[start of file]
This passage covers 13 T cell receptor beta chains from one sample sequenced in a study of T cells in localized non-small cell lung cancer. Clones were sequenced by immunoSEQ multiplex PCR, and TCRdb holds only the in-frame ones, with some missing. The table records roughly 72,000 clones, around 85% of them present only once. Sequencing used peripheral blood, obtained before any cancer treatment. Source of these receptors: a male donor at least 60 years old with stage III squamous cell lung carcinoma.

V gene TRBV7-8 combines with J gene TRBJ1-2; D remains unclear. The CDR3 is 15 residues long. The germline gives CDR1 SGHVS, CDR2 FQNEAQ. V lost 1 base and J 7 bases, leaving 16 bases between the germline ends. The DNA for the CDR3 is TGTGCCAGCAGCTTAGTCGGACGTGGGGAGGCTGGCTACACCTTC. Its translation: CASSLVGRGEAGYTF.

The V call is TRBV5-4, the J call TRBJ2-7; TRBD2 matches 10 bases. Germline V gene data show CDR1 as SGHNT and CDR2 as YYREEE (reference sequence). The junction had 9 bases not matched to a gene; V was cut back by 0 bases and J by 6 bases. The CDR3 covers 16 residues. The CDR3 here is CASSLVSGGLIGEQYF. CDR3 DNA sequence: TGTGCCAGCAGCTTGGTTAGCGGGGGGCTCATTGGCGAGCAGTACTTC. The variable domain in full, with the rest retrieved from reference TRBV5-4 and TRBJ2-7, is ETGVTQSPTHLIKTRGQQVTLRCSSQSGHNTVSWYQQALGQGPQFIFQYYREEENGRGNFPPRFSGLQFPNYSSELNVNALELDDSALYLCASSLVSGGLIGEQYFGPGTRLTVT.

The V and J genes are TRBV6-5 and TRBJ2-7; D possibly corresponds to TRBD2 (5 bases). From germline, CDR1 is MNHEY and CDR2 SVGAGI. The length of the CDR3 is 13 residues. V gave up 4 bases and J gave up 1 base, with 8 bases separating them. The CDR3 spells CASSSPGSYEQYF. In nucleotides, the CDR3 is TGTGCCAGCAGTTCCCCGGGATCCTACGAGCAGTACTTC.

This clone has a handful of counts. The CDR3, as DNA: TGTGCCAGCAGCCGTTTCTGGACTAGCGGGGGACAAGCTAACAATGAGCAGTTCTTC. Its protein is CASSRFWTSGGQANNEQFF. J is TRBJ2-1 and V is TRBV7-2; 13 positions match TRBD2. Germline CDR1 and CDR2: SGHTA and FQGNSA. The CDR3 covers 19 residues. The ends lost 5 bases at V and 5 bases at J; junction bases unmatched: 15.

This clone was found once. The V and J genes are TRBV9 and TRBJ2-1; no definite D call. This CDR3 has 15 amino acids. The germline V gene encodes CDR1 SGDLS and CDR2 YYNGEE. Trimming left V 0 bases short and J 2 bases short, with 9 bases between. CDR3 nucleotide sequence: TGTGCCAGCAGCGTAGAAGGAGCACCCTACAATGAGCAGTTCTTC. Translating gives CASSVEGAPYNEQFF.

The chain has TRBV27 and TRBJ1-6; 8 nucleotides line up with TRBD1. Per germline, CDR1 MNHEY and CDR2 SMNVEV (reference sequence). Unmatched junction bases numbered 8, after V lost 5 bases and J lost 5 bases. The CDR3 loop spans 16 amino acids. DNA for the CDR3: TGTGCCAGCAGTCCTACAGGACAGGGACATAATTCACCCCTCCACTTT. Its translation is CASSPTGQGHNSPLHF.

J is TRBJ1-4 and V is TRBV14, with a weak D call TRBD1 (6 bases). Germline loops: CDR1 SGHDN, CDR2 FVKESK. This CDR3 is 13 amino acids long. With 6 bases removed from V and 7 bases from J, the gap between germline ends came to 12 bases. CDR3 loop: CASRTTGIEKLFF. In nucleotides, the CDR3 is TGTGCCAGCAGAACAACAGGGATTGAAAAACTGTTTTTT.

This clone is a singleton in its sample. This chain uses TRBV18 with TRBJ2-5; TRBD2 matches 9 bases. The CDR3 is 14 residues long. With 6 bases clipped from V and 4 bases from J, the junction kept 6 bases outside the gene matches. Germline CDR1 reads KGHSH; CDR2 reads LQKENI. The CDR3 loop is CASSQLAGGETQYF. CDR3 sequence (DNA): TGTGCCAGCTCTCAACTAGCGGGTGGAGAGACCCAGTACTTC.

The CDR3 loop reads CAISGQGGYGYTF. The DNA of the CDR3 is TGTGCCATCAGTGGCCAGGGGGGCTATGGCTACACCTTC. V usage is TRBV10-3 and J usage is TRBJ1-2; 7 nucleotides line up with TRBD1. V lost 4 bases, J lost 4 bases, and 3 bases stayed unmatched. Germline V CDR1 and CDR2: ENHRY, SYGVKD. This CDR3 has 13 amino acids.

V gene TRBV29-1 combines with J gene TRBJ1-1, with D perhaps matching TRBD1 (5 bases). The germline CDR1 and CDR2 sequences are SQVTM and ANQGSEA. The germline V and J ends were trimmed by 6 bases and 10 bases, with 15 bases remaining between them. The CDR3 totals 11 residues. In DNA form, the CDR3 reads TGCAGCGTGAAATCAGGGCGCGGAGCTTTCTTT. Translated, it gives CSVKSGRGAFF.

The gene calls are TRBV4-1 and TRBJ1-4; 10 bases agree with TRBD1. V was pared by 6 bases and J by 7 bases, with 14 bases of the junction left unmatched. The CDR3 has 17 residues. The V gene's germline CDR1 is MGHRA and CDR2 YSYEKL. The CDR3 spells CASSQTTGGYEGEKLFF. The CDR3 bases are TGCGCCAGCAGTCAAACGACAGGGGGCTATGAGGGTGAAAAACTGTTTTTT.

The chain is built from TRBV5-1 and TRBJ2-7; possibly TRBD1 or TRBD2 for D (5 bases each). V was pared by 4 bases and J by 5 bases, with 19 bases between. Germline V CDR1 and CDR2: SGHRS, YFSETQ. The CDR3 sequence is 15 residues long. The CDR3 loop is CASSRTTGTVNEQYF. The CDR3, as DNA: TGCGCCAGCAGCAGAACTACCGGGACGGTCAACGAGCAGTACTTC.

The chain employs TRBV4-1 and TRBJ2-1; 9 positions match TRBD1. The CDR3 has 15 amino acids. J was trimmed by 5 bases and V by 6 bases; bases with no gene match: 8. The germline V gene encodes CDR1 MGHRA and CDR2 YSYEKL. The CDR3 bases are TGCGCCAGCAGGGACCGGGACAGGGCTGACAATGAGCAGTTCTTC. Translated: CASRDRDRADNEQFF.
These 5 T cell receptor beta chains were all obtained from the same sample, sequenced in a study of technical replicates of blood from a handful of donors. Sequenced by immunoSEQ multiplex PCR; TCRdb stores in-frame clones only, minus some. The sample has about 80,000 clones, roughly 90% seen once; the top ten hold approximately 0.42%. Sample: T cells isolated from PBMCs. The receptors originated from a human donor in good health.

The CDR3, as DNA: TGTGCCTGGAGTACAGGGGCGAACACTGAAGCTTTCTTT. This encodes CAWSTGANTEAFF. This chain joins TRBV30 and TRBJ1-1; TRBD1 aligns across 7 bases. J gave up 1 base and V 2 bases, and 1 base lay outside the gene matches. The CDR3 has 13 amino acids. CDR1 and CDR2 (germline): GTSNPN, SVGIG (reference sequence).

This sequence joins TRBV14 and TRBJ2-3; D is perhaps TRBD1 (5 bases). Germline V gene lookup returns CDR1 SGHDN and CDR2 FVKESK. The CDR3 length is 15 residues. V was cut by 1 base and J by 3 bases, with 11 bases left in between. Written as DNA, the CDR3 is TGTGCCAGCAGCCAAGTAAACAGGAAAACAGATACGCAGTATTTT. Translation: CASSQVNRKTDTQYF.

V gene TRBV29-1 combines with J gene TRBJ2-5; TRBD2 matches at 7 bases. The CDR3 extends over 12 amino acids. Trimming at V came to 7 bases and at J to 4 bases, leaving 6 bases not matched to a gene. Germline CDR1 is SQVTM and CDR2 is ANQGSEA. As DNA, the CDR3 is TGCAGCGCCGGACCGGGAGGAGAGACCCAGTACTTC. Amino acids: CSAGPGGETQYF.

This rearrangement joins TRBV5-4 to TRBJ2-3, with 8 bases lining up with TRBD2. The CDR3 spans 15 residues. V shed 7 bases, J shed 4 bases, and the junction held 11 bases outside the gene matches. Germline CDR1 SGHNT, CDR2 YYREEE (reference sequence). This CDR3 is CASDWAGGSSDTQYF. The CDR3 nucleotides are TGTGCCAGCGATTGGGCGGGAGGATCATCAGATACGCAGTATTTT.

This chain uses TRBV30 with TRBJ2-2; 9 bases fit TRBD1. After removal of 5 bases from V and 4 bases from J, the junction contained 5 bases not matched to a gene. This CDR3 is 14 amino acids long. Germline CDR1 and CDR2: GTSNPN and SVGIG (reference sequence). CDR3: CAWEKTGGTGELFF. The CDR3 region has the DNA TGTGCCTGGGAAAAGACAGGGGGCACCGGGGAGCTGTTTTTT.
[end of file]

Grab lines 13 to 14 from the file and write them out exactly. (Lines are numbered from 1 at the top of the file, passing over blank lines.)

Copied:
The chain is built from TRBV5-1 and TRBJ2-7; possibly TRBD1 or TRBD2 for D (5 bases each). V was pared by 4 bases and J by 5 bases, with 19 bases between. Germline V CDR1 and CDR2: SGHRS, YFSETQ. The CDR3 sequence is 15 residues long. The CDR3 loop is CASSRTTGTVNEQYF. The CDR3, as DNA: TGCGCCAGCAGCAGAACTACCGGGACGGTCAACGAGCAGTACTTC.

The chain employs TRBV4-1 and TRBJ2-1; 9 positions match TRBD1. The CDR3 has 15 amino acids. J was trimmed by 5 bases and V by 6 bases; bases with no gene match: 8. The germline V gene encodes CDR1 MGHRA and CDR2 YSYEKL. The CDR3 bases are TGCGCCAGCAGGGACCGGGACAGGGCTGACAATGAGCAGTTCTTC. Translated: CASRDRDRADNEQFF.